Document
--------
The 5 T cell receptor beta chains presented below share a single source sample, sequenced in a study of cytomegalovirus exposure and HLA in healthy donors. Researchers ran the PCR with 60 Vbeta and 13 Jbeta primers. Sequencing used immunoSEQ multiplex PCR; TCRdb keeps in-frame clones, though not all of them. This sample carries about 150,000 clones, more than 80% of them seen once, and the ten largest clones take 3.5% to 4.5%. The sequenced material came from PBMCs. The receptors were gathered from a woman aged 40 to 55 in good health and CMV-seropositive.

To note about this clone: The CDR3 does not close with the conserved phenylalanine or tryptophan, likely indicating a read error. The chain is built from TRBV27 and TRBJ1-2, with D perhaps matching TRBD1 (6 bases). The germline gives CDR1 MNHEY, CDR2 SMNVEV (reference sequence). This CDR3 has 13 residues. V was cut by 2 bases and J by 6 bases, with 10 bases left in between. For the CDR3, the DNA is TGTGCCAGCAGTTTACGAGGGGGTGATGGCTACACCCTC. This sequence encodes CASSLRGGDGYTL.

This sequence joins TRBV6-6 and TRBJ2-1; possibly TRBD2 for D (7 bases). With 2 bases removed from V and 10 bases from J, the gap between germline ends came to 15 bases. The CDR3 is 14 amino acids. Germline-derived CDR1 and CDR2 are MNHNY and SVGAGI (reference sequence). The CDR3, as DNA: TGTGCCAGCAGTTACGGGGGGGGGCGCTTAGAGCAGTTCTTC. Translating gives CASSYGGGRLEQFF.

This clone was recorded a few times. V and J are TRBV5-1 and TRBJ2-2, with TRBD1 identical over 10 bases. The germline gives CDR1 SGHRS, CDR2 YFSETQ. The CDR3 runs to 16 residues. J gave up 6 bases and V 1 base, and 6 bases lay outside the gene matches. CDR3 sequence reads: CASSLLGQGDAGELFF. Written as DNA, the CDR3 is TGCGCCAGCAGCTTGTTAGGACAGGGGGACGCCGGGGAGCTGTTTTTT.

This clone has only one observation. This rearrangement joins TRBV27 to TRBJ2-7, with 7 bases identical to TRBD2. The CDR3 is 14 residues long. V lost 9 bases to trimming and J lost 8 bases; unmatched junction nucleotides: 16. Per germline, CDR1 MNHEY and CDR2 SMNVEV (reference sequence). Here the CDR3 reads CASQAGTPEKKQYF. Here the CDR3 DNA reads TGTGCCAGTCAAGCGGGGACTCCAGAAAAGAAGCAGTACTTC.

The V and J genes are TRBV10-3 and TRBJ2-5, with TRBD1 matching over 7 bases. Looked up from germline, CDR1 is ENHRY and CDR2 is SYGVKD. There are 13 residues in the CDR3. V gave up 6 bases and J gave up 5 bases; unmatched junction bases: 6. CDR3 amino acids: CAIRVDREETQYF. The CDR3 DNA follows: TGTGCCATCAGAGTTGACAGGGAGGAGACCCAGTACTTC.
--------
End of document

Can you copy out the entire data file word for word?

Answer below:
The 5 T cell receptor beta chains presented below share a single source sample, sequenced in a study of cytomegalovirus exposure and HLA in healthy donors. Researchers ran the PCR with 60 Vbeta and 13 Jbeta primers. Sequencing used immunoSEQ multiplex PCR; TCRdb keeps in-frame clones, though not all of them. This sample carries about 150,000 clones, more than 80% of them seen once, and the ten largest clones take 3.5% to 4.5%. The sequenced material came from PBMCs. The receptors were gathered from a woman aged 40 to 55 in good health and CMV-seropositive.

To note about this clone: The CDR3 does not close with the conserved phenylalanine or tryptophan, likely indicating a read error. The chain is built from TRBV27 and TRBJ1-2, with D perhaps matching TRBD1 (6 bases). The germline gives CDR1 MNHEY, CDR2 SMNVEV (reference sequence). This CDR3 has 13 residues. V was cut by 2 bases and J by 6 bases, with 10 bases left in between. For the CDR3, the DNA is TGTGCCAGCAGTTTACGAGGGGGTGATGGCTACACCCTC. This sequence encodes CASSLRGGDGYTL.

This sequence joins TRBV6-6 and TRBJ2-1; possibly TRBD2 for D (7 bases). With 2 bases removed from V and 10 bases from J, the gap between germline ends came to 15 bases. The CDR3 is 14 amino acids. Germline-derived CDR1 and CDR2 are MNHNY and SVGAGI (reference sequence). The CDR3, as DNA: TGTGCCAGCAGTTACGGGGGGGGGCGCTTAGAGCAGTTCTTC. Translating gives CASSYGGGRLEQFF.

This clone was recorded a few times. V and J are TRBV5-1 and TRBJ2-2, with TRBD1 identical over 10 bases. The germline gives CDR1 SGHRS, CDR2 YFSETQ. The CDR3 runs to 16 residues. J gave up 6 bases and V 1 base, and 6 bases lay outside the gene matches. CDR3 sequence reads: CASSLLGQGDAGELFF. Written as DNA, the CDR3 is TGCGCCAGCAGCTTGTTAGGACAGGGGGACGCCGGGGAGCTGTTTTTT.

This clone has only one observation. This rearrangement joins TRBV27 to TRBJ2-7, with 7 bases identical to TRBD2. The CDR3 is 14 residues long. V lost 9 bases to trimming and J lost 8 bases; unmatched junction nucleotides: 16. Per germline, CDR1 MNHEY and CDR2 SMNVEV (reference sequence). Here the CDR3 reads CASQAGTPEKKQYF. Here the CDR3 DNA reads TGTGCCAGTCAAGCGGGGACTCCAGAAAAGAAGCAGTACTTC.

The V and J genes are TRBV10-3 and TRBJ2-5, with TRBD1 matching over 7 bases. Looked up from germline, CDR1 is ENHRY and CDR2 is SYGVKD. There are 13 residues in the CDR3. V gave up 6 bases and J gave up 5 bases; unmatched junction bases: 6. CDR3 amino acids: CAIRVDREETQYF. The CDR3 DNA follows: TGTGCCATCAGAGTTGACAGGGAGGAGACCCAGTACTTC.